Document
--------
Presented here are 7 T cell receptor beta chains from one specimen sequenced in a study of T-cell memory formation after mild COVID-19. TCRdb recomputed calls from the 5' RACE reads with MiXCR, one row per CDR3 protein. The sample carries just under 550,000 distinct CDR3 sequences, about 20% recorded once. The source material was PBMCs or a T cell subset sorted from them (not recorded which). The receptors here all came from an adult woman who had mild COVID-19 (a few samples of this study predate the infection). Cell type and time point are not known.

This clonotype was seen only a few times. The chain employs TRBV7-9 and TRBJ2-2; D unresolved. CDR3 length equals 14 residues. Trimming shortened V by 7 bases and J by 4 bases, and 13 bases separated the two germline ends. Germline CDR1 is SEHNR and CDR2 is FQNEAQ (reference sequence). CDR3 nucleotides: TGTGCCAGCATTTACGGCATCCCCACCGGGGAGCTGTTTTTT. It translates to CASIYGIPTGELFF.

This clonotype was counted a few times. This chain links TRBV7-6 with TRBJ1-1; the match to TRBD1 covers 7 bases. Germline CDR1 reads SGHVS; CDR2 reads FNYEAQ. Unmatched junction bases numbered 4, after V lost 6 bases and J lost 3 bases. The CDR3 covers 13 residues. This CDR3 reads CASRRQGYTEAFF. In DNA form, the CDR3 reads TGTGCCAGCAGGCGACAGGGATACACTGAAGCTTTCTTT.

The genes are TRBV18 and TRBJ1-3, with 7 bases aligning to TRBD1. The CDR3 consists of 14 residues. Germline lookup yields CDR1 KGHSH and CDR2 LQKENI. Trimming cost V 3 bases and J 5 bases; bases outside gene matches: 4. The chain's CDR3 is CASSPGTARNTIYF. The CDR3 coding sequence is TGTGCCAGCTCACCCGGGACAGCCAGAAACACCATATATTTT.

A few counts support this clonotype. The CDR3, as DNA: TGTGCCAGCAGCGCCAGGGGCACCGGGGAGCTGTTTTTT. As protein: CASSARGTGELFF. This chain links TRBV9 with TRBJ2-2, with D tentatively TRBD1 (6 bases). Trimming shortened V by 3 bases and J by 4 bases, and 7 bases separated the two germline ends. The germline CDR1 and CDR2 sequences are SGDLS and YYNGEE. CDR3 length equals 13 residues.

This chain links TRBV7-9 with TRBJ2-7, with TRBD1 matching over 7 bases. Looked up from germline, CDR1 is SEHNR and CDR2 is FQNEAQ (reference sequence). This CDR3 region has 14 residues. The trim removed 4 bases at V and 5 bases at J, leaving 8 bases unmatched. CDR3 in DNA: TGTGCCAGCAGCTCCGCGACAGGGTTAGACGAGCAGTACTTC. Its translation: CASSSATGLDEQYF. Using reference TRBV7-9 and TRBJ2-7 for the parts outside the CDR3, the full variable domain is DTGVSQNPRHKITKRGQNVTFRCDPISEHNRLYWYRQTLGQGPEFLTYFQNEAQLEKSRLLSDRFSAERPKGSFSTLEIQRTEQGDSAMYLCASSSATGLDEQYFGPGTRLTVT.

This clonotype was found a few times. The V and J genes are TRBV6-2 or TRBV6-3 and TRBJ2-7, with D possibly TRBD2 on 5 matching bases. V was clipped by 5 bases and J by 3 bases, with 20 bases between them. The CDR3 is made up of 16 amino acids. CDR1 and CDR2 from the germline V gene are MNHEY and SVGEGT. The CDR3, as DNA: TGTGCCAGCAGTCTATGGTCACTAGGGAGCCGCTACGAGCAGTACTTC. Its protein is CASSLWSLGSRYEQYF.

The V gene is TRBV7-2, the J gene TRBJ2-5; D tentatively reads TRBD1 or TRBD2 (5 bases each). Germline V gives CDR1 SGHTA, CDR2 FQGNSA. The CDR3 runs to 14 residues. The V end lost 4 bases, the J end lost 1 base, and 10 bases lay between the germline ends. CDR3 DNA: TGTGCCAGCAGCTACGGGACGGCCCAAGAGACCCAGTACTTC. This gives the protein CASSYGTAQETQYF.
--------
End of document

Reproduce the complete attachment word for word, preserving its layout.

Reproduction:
Presented here are 7 T cell receptor beta chains from one specimen sequenced in a study of T-cell memory formation after mild COVID-19. TCRdb recomputed calls from the 5' RACE reads with MiXCR, one row per CDR3 protein. The sample carries just under 550,000 distinct CDR3 sequences, about 20% recorded once. The source material was PBMCs or a T cell subset sorted from them (not recorded which). The receptors here all came from an adult woman who had mild COVID-19 (a few samples of this study predate the infection). Cell type and time point are not known.

This clonotype was seen only a few times. The chain employs TRBV7-9 and TRBJ2-2; D unresolved. CDR3 length equals 14 residues. Trimming shortened V by 7 bases and J by 4 bases, and 13 bases separated the two germline ends. Germline CDR1 is SEHNR and CDR2 is FQNEAQ (reference sequence). CDR3 nucleotides: TGTGCCAGCATTTACGGCATCCCCACCGGGGAGCTGTTTTTT. It translates to CASIYGIPTGELFF.

This clonotype was counted a few times. This chain links TRBV7-6 with TRBJ1-1; the match to TRBD1 covers 7 bases. Germline CDR1 reads SGHVS; CDR2 reads FNYEAQ. Unmatched junction bases numbered 4, after V lost 6 bases and J lost 3 bases. The CDR3 covers 13 residues. This CDR3 reads CASRRQGYTEAFF. In DNA form, the CDR3 reads TGTGCCAGCAGGCGACAGGGATACACTGAAGCTTTCTTT.

The genes are TRBV18 and TRBJ1-3, with 7 bases aligning to TRBD1. The CDR3 consists of 14 residues. Germline lookup yields CDR1 KGHSH and CDR2 LQKENI. Trimming cost V 3 bases and J 5 bases; bases outside gene matches: 4. The chain's CDR3 is CASSPGTARNTIYF. The CDR3 coding sequence is TGTGCCAGCTCACCCGGGACAGCCAGAAACACCATATATTTT.

A few counts support this clonotype. The CDR3, as DNA: TGTGCCAGCAGCGCCAGGGGCACCGGGGAGCTGTTTTTT. As protein: CASSARGTGELFF. This chain links TRBV9 with TRBJ2-2, with D tentatively TRBD1 (6 bases). Trimming shortened V by 3 bases and J by 4 bases, and 7 bases separated the two germline ends. The germline CDR1 and CDR2 sequences are SGDLS and YYNGEE. CDR3 length equals 13 residues.

This chain links TRBV7-9 with TRBJ2-7, with TRBD1 matching over 7 bases. Looked up from germline, CDR1 is SEHNR and CDR2 is FQNEAQ (reference sequence). This CDR3 region has 14 residues. The trim removed 4 bases at V and 5 bases at J, leaving 8 bases unmatched. CDR3 in DNA: TGTGCCAGCAGCTCCGCGACAGGGTTAGACGAGCAGTACTTC. Its translation: CASSSATGLDEQYF. Using reference TRBV7-9 and TRBJ2-7 for the parts outside the CDR3, the full variable domain is DTGVSQNPRHKITKRGQNVTFRCDPISEHNRLYWYRQTLGQGPEFLTYFQNEAQLEKSRLLSDRFSAERPKGSFSTLEIQRTEQGDSAMYLCASSSATGLDEQYFGPGTRLTVT.

This clonotype was found a few times. The V and J genes are TRBV6-2 or TRBV6-3 and TRBJ2-7, with D possibly TRBD2 on 5 matching bases. V was clipped by 5 bases and J by 3 bases, with 20 bases between them. The CDR3 is made up of 16 amino acids. CDR1 and CDR2 from the germline V gene are MNHEY and SVGEGT. The CDR3, as DNA: TGTGCCAGCAGTCTATGGTCACTAGGGAGCCGCTACGAGCAGTACTTC. Its protein is CASSLWSLGSRYEQYF.

The V gene is TRBV7-2, the J gene TRBJ2-5; D tentatively reads TRBD1 or TRBD2 (5 bases each). Germline V gives CDR1 SGHTA, CDR2 FQGNSA. The CDR3 runs to 14 residues. The V end lost 4 bases, the J end lost 1 base, and 10 bases lay between the germline ends. CDR3 DNA: TGTGCCAGCAGCTACGGGACGGCCCAAGAGACCCAGTACTTC. This gives the protein CASSYGTAQETQYF.